The researchers conclude that waiting more than 6 months for cardioversion is associated with a significantly reduced chance of remaining in sinus rhythm over the long term. They also observed that having an enlarged left atrium, as well as having had a prevision cardioversion, markedly reduced the chance of a successful long-term outcome. Thus, the combination of AF duration more than 6 months, an enlarged left atrium, and a previous ECV reduced 5-year success rate to 13%.
During the first 30 days after the ECV, one 79-year-old woman (CHA2DS2-VASc score of 8) suffered a stroke and one 78-year-old man (CHA2DS2-VASc score of 7) suffered a TIA (transient ischemic attack). Both were on warfarin within therapeutic range (INR of 2.41 and 2.63 respectively) at the time of their event. A total of 13 symptomatic ischemic events (mainly strokes and TIAs) occurred during the entire follow-up – all in patients having a CHA2DS2-VASc score greater than 2.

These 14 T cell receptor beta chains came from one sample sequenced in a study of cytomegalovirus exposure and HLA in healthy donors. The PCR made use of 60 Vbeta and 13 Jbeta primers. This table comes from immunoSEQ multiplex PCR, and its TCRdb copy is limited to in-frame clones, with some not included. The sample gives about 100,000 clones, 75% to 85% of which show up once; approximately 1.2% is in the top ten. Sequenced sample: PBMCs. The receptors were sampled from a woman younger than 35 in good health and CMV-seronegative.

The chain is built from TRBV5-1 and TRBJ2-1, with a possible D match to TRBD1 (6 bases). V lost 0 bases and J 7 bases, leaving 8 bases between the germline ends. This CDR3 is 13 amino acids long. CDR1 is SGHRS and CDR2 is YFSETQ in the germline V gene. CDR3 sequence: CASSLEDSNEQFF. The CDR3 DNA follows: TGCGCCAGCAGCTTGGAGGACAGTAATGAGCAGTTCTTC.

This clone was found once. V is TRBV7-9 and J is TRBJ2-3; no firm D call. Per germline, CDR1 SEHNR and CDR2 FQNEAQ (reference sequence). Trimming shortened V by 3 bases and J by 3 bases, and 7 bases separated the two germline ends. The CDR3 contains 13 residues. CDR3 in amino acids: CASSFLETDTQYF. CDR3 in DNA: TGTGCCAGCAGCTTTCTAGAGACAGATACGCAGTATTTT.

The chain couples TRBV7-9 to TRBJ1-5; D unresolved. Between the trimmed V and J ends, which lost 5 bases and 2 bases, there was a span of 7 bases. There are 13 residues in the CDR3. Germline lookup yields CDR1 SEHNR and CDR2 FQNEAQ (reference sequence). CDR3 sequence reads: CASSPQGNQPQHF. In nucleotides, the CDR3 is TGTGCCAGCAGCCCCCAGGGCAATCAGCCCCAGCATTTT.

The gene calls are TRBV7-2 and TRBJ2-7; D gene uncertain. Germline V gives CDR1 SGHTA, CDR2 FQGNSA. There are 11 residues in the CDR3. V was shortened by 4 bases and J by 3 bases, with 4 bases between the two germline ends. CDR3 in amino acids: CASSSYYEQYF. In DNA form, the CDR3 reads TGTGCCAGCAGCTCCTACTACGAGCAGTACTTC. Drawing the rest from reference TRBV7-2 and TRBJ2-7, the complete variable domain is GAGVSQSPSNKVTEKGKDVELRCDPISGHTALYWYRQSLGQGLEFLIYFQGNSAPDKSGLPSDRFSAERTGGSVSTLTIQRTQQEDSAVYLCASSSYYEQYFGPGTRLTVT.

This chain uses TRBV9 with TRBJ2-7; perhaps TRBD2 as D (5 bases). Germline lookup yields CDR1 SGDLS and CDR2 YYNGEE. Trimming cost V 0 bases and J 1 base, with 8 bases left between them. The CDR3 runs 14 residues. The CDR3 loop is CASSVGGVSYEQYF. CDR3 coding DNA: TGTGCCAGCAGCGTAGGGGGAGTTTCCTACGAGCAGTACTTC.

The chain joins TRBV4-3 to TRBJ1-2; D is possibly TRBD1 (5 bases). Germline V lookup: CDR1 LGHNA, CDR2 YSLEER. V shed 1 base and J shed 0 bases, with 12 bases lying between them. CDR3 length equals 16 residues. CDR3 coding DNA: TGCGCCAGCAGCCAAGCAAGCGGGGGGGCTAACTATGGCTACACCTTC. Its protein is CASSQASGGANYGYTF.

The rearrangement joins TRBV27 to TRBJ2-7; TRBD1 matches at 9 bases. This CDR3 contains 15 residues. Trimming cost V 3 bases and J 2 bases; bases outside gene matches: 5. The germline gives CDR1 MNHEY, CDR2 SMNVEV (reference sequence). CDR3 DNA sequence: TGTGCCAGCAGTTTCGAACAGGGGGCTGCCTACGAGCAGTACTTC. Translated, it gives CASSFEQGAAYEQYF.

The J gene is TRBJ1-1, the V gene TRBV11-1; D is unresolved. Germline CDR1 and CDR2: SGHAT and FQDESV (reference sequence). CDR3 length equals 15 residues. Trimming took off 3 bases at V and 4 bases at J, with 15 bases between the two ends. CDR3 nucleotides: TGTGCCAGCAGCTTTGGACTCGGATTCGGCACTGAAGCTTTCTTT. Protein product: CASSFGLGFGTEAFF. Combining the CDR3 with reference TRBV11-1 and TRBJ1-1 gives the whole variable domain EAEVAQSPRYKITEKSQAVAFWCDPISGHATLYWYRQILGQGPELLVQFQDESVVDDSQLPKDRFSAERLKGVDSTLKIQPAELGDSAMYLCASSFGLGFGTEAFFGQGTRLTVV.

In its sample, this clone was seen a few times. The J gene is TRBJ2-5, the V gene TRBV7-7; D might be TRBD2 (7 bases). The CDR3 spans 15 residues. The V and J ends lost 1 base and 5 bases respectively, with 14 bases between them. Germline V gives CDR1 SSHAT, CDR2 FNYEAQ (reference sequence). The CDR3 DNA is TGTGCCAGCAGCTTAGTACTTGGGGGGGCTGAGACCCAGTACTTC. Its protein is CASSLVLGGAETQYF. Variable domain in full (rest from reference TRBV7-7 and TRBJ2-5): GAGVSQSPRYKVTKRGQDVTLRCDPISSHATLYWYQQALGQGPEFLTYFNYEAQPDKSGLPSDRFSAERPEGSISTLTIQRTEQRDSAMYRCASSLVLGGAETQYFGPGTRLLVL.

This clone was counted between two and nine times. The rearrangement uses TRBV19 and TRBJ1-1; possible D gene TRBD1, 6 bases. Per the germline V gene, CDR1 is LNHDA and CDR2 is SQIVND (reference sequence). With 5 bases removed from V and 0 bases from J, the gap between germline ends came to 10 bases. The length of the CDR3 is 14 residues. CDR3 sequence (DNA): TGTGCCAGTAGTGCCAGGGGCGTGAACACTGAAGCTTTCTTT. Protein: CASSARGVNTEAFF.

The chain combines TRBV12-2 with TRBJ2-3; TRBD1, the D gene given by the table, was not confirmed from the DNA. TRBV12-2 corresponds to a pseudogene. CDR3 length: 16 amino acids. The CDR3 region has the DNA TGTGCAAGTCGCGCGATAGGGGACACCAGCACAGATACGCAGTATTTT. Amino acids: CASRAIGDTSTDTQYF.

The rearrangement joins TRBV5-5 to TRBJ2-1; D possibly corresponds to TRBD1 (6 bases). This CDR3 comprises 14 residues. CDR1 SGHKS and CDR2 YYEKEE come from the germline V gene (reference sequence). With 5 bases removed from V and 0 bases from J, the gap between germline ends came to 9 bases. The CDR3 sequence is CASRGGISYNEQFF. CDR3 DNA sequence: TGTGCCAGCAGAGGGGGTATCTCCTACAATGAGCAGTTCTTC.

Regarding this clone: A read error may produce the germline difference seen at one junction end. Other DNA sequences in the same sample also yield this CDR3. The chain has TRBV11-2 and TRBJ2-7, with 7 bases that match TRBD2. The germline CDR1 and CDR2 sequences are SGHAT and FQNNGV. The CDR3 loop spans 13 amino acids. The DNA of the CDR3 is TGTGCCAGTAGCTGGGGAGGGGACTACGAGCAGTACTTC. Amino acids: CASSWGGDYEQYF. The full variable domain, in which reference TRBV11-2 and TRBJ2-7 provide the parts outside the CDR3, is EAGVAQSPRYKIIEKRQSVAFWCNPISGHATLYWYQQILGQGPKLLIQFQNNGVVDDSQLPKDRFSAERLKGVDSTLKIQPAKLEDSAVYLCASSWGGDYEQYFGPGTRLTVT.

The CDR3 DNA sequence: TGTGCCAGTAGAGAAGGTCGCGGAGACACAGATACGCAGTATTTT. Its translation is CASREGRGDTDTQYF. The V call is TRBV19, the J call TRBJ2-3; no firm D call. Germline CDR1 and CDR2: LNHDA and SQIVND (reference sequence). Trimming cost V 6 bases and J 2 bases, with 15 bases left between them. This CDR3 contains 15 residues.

The researchers conclude that properly conducted ECV is associated with a high acute success rate and low complication rates. However, long-term success declines dramatically in patients having been in persistent AF for more than 6 months prior to their cardioversion.
Toso, E, et al. Electrical cardioversion of persistent atrial fibrillation: acute and long-term results stratified according to arrhythmia duration. PACE, Vol. 35, September 2012, pp. 1126-34